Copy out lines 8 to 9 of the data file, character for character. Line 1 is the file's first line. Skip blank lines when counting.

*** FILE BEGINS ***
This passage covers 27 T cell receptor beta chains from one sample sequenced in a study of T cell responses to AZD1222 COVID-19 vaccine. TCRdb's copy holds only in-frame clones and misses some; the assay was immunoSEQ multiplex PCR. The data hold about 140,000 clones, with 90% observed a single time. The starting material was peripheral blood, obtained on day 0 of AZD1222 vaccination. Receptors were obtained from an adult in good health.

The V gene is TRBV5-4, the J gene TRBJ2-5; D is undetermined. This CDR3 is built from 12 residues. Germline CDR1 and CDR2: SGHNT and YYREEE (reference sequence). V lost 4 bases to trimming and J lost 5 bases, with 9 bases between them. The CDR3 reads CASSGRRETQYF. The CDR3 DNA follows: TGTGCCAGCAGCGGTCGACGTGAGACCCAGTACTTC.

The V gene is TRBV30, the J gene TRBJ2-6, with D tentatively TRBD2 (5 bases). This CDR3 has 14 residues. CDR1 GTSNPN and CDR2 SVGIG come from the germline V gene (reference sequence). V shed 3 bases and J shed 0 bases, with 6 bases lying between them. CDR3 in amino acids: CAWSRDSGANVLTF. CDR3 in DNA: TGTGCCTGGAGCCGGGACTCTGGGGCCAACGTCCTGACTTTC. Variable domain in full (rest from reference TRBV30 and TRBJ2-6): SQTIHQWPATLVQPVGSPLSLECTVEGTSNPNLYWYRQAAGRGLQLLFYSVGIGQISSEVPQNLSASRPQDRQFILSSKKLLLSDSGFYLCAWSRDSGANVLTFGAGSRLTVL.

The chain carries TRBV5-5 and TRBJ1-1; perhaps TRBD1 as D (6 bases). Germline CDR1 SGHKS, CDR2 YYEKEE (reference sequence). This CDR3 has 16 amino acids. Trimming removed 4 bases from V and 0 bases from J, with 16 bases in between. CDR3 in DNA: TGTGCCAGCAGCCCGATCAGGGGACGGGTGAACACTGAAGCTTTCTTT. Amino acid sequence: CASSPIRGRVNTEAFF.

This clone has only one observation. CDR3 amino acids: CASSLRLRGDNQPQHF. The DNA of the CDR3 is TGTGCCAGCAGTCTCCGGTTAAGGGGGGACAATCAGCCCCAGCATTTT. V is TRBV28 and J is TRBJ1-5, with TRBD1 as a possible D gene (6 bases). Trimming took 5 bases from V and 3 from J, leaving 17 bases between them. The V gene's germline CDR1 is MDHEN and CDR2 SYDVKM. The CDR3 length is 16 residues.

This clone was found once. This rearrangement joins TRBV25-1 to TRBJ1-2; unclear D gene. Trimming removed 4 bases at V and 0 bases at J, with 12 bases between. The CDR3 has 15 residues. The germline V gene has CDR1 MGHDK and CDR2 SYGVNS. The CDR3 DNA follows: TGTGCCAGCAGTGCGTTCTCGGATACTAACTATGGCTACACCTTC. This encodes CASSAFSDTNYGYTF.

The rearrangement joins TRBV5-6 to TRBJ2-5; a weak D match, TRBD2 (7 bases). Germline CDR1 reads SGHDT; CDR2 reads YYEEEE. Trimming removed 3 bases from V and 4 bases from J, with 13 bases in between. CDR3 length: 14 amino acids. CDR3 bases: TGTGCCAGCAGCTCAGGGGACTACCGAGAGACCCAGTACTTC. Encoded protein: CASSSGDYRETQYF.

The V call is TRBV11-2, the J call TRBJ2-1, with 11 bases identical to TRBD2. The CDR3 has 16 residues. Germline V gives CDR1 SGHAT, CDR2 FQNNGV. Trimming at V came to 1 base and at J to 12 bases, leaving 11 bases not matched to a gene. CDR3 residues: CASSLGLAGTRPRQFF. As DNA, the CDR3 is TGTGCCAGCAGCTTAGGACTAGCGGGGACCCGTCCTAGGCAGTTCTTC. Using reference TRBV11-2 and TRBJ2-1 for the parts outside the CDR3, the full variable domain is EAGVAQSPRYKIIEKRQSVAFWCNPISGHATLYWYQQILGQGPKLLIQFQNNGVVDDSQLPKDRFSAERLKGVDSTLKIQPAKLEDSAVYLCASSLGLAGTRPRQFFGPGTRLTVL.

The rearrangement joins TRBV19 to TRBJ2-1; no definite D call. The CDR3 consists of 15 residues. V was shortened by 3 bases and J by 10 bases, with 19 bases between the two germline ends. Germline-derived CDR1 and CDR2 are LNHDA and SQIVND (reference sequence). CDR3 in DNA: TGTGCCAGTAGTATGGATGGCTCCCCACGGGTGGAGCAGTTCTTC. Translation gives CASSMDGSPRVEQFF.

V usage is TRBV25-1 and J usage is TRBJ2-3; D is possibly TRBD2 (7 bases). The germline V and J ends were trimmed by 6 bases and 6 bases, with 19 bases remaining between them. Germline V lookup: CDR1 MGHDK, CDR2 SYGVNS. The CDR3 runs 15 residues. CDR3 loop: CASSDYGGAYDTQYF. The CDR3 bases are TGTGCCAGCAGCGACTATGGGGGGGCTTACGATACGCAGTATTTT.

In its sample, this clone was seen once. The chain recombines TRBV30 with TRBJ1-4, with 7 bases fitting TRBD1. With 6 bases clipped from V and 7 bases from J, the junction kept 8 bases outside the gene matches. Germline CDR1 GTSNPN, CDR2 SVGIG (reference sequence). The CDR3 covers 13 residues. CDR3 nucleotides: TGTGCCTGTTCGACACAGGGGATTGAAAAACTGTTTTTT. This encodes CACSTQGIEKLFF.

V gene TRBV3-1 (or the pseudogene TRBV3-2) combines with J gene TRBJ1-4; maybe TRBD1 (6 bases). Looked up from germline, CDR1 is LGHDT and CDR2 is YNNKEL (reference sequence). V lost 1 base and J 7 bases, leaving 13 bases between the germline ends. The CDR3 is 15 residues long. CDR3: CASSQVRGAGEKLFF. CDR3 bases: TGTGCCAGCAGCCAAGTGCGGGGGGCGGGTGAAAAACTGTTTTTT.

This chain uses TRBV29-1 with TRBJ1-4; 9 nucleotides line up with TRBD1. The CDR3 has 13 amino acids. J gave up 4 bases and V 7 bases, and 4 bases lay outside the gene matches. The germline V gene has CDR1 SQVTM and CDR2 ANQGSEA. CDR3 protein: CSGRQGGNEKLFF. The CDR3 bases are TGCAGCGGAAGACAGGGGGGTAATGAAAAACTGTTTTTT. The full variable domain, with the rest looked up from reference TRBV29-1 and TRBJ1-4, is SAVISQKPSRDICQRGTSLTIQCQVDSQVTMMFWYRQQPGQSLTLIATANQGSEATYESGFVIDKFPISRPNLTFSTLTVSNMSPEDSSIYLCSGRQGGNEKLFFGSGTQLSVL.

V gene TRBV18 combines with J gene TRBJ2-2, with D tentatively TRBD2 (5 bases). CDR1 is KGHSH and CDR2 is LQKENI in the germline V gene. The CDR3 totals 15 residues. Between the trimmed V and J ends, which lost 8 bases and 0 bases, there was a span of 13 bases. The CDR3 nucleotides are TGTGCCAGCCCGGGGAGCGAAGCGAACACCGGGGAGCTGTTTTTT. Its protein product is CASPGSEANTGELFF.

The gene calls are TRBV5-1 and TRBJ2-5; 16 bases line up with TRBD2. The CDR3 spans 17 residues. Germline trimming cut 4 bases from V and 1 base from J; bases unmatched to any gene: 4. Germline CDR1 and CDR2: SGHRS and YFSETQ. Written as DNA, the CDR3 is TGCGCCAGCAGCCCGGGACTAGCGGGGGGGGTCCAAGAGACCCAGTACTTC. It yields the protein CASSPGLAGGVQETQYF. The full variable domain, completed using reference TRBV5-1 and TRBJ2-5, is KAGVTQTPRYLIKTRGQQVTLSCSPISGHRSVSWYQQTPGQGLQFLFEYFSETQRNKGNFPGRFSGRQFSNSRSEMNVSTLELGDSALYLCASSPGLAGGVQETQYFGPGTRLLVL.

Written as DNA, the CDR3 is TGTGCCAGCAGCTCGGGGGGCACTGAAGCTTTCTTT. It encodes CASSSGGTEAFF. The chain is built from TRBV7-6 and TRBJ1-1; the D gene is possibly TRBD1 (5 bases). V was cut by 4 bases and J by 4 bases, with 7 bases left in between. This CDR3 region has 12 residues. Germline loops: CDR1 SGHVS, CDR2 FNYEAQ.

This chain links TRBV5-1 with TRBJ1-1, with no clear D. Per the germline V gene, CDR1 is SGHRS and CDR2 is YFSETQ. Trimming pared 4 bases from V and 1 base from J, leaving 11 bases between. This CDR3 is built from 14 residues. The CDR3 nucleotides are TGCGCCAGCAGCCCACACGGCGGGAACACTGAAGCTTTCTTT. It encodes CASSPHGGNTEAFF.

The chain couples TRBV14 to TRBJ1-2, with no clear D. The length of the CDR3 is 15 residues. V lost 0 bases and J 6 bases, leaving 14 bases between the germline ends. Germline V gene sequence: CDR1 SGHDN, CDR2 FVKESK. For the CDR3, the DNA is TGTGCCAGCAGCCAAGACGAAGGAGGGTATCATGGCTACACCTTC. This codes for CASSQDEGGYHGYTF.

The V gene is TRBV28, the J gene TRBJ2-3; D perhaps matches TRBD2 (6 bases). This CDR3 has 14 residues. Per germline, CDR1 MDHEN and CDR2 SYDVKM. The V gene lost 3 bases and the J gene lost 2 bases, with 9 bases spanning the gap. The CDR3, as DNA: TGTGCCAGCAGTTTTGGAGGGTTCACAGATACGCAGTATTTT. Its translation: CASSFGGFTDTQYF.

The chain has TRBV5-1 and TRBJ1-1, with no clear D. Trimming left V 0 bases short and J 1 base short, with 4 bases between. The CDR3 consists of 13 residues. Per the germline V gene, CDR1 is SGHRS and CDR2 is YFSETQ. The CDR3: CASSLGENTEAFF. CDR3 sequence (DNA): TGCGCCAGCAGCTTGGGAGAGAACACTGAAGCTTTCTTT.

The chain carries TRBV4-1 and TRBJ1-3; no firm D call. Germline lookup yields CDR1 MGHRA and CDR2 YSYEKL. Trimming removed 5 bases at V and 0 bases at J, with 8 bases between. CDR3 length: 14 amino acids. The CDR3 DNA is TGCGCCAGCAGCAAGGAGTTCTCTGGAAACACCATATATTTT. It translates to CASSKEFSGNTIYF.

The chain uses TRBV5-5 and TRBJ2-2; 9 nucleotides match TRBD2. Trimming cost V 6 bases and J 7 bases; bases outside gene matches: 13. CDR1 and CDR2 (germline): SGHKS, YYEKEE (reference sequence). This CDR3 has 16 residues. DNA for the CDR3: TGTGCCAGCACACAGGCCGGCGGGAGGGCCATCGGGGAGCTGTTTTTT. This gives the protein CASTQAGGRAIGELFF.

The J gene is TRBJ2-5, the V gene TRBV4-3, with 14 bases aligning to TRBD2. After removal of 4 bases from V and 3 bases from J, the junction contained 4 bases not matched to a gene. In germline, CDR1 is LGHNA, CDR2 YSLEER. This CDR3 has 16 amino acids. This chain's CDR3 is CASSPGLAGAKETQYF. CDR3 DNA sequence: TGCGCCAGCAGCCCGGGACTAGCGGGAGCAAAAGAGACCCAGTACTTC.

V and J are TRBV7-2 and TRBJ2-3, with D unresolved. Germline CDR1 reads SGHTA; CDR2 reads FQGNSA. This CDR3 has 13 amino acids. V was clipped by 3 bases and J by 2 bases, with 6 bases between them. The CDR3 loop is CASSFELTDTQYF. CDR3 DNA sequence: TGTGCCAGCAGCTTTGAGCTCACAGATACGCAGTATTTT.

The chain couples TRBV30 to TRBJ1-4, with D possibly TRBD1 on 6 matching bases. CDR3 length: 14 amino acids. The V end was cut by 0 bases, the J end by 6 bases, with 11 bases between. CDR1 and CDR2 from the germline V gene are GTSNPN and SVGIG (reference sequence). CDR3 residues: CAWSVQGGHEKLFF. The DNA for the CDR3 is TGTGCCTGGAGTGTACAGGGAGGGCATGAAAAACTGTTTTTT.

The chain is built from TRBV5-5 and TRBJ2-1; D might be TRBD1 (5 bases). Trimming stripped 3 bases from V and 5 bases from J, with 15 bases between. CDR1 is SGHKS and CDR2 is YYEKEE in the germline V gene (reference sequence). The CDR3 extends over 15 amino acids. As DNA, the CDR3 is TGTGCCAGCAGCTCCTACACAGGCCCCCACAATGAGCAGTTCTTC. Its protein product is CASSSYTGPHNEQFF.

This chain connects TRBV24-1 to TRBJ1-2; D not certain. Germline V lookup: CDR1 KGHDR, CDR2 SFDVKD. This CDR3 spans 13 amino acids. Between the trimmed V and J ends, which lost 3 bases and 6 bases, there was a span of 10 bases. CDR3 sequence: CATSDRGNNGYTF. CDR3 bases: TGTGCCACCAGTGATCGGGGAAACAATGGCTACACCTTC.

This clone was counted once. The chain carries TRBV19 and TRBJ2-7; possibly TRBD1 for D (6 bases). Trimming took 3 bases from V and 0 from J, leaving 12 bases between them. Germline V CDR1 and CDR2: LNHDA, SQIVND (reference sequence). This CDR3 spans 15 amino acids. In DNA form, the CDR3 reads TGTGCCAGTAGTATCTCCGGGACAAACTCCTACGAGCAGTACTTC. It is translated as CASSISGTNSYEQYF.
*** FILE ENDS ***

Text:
The V call is TRBV11-2, the J call TRBJ2-1, with 11 bases identical to TRBD2. The CDR3 has 16 residues. Germline V gives CDR1 SGHAT, CDR2 FQNNGV. Trimming at V came to 1 base and at J to 12 bases, leaving 11 bases not matched to a gene. CDR3 residues: CASSLGLAGTRPRQFF. As DNA, the CDR3 is TGTGCCAGCAGCTTAGGACTAGCGGGGACCCGTCCTAGGCAGTTCTTC. Using reference TRBV11-2 and TRBJ2-1 for the parts outside the CDR3, the full variable domain is EAGVAQSPRYKIIEKRQSVAFWCNPISGHATLYWYQQILGQGPKLLIQFQNNGVVDDSQLPKDRFSAERLKGVDSTLKIQPAKLEDSAVYLCASSLGLAGTRPRQFFGPGTRLTVL.

The rearrangement joins TRBV19 to TRBJ2-1; no definite D call. The CDR3 consists of 15 residues. V was shortened by 3 bases and J by 10 bases, with 19 bases between the two germline ends. Germline-derived CDR1 and CDR2 are LNHDA and SQIVND (reference sequence). CDR3 in DNA: TGTGCCAGTAGTATGGATGGCTCCCCACGGGTGGAGCAGTTCTTC. Translation gives CASSMDGSPRVEQFF.